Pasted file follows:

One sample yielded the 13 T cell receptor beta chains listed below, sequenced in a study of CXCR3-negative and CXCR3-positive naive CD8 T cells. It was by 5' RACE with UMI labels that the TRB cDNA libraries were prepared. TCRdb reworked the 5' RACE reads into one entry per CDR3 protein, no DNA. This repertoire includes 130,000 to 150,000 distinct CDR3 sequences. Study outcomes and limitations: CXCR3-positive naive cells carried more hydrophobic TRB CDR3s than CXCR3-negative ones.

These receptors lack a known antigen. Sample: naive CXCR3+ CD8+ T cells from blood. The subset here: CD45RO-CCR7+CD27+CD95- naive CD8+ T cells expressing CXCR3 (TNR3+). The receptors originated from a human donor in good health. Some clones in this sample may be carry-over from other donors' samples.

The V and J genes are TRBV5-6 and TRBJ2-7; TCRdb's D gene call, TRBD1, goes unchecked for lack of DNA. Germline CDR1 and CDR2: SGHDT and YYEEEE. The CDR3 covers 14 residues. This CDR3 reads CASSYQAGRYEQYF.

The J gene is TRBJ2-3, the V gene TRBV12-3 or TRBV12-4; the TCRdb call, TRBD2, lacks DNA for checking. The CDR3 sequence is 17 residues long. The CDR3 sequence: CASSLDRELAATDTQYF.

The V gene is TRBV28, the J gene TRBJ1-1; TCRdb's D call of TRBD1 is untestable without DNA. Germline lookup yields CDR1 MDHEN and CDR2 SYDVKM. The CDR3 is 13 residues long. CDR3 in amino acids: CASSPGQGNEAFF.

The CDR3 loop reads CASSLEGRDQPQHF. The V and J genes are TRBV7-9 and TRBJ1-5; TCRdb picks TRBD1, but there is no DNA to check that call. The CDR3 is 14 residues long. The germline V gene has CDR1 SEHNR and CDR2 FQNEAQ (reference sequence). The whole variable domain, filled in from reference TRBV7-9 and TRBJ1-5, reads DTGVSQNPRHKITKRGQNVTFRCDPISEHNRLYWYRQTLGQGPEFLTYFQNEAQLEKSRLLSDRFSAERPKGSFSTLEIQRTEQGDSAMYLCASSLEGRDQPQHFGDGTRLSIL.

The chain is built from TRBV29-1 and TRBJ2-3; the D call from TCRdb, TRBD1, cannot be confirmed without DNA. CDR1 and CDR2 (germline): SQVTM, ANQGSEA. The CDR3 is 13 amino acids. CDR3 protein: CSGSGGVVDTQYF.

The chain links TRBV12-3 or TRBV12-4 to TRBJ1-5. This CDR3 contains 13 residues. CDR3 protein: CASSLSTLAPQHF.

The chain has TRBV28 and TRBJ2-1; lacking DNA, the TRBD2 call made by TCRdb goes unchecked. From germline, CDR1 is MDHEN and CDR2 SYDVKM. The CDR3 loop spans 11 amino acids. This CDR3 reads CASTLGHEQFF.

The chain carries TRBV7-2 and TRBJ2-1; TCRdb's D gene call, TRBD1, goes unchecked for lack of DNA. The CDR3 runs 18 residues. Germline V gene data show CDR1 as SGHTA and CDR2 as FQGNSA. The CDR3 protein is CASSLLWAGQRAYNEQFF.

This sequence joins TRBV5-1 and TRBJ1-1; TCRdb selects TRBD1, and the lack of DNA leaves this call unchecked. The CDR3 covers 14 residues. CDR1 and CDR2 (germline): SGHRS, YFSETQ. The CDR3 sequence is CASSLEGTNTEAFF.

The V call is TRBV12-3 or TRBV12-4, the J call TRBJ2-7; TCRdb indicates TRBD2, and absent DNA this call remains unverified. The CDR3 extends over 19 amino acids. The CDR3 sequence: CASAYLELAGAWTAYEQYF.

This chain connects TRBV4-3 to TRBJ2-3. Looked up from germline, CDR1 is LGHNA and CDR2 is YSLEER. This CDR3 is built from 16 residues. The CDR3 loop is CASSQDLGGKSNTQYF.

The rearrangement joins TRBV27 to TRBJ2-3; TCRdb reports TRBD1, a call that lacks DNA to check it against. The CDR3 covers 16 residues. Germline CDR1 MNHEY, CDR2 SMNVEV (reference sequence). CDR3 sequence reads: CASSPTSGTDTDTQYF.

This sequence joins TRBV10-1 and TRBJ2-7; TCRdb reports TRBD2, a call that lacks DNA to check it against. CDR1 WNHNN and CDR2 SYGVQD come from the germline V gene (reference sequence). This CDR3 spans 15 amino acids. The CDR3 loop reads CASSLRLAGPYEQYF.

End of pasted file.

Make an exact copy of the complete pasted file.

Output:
One sample yielded the 13 T cell receptor beta chains listed below, sequenced in a study of CXCR3-negative and CXCR3-positive naive CD8 T cells. It was by 5' RACE with UMI labels that the TRB cDNA libraries were prepared. TCRdb reworked the 5' RACE reads into one entry per CDR3 protein, no DNA. This repertoire includes 130,000 to 150,000 distinct CDR3 sequences. Study outcomes and limitations: CXCR3-positive naive cells carried more hydrophobic TRB CDR3s than CXCR3-negative ones.

These receptors lack a known antigen. Sample: naive CXCR3+ CD8+ T cells from blood. The subset here: CD45RO-CCR7+CD27+CD95- naive CD8+ T cells expressing CXCR3 (TNR3+). The receptors originated from a human donor in good health. Some clones in this sample may be carry-over from other donors' samples.

The V and J genes are TRBV5-6 and TRBJ2-7; TCRdb's D gene call, TRBD1, goes unchecked for lack of DNA. Germline CDR1 and CDR2: SGHDT and YYEEEE. The CDR3 covers 14 residues. This CDR3 reads CASSYQAGRYEQYF.

The J gene is TRBJ2-3, the V gene TRBV12-3 or TRBV12-4; the TCRdb call, TRBD2, lacks DNA for checking. The CDR3 sequence is 17 residues long. The CDR3 sequence: CASSLDRELAATDTQYF.

The V gene is TRBV28, the J gene TRBJ1-1; TCRdb's D call of TRBD1 is untestable without DNA. Germline lookup yields CDR1 MDHEN and CDR2 SYDVKM. The CDR3 is 13 residues long. CDR3 in amino acids: CASSPGQGNEAFF.

The CDR3 loop reads CASSLEGRDQPQHF. The V and J genes are TRBV7-9 and TRBJ1-5; TCRdb picks TRBD1, but there is no DNA to check that call. The CDR3 is 14 residues long. The germline V gene has CDR1 SEHNR and CDR2 FQNEAQ (reference sequence). The whole variable domain, filled in from reference TRBV7-9 and TRBJ1-5, reads DTGVSQNPRHKITKRGQNVTFRCDPISEHNRLYWYRQTLGQGPEFLTYFQNEAQLEKSRLLSDRFSAERPKGSFSTLEIQRTEQGDSAMYLCASSLEGRDQPQHFGDGTRLSIL.

The chain is built from TRBV29-1 and TRBJ2-3; the D call from TCRdb, TRBD1, cannot be confirmed without DNA. CDR1 and CDR2 (germline): SQVTM, ANQGSEA. The CDR3 is 13 amino acids. CDR3 protein: CSGSGGVVDTQYF.

The chain links TRBV12-3 or TRBV12-4 to TRBJ1-5. This CDR3 contains 13 residues. CDR3 protein: CASSLSTLAPQHF.

The chain has TRBV28 and TRBJ2-1; lacking DNA, the TRBD2 call made by TCRdb goes unchecked. From germline, CDR1 is MDHEN and CDR2 SYDVKM. The CDR3 loop spans 11 amino acids. This CDR3 reads CASTLGHEQFF.

The chain carries TRBV7-2 and TRBJ2-1; TCRdb's D gene call, TRBD1, goes unchecked for lack of DNA. The CDR3 runs 18 residues. Germline V gene data show CDR1 as SGHTA and CDR2 as FQGNSA. The CDR3 protein is CASSLLWAGQRAYNEQFF.

This sequence joins TRBV5-1 and TRBJ1-1; TCRdb selects TRBD1, and the lack of DNA leaves this call unchecked. The CDR3 covers 14 residues. CDR1 and CDR2 (germline): SGHRS, YFSETQ. The CDR3 sequence is CASSLEGTNTEAFF.

The V call is TRBV12-3 or TRBV12-4, the J call TRBJ2-7; TCRdb indicates TRBD2, and absent DNA this call remains unverified. The CDR3 extends over 19 amino acids. The CDR3 sequence: CASAYLELAGAWTAYEQYF.

This chain connects TRBV4-3 to TRBJ2-3. Looked up from germline, CDR1 is LGHNA and CDR2 is YSLEER. This CDR3 is built from 16 residues. The CDR3 loop is CASSQDLGGKSNTQYF.

The rearrangement joins TRBV27 to TRBJ2-3; TCRdb reports TRBD1, a call that lacks DNA to check it against. The CDR3 covers 16 residues. Germline CDR1 MNHEY, CDR2 SMNVEV (reference sequence). CDR3 sequence reads: CASSPTSGTDTDTQYF.

This sequence joins TRBV10-1 and TRBJ2-7; TCRdb reports TRBD2, a call that lacks DNA to check it against. CDR1 WNHNN and CDR2 SYGVQD come from the germline V gene (reference sequence). This CDR3 spans 15 amino acids. The CDR3 loop reads CASSLRLAGPYEQYF.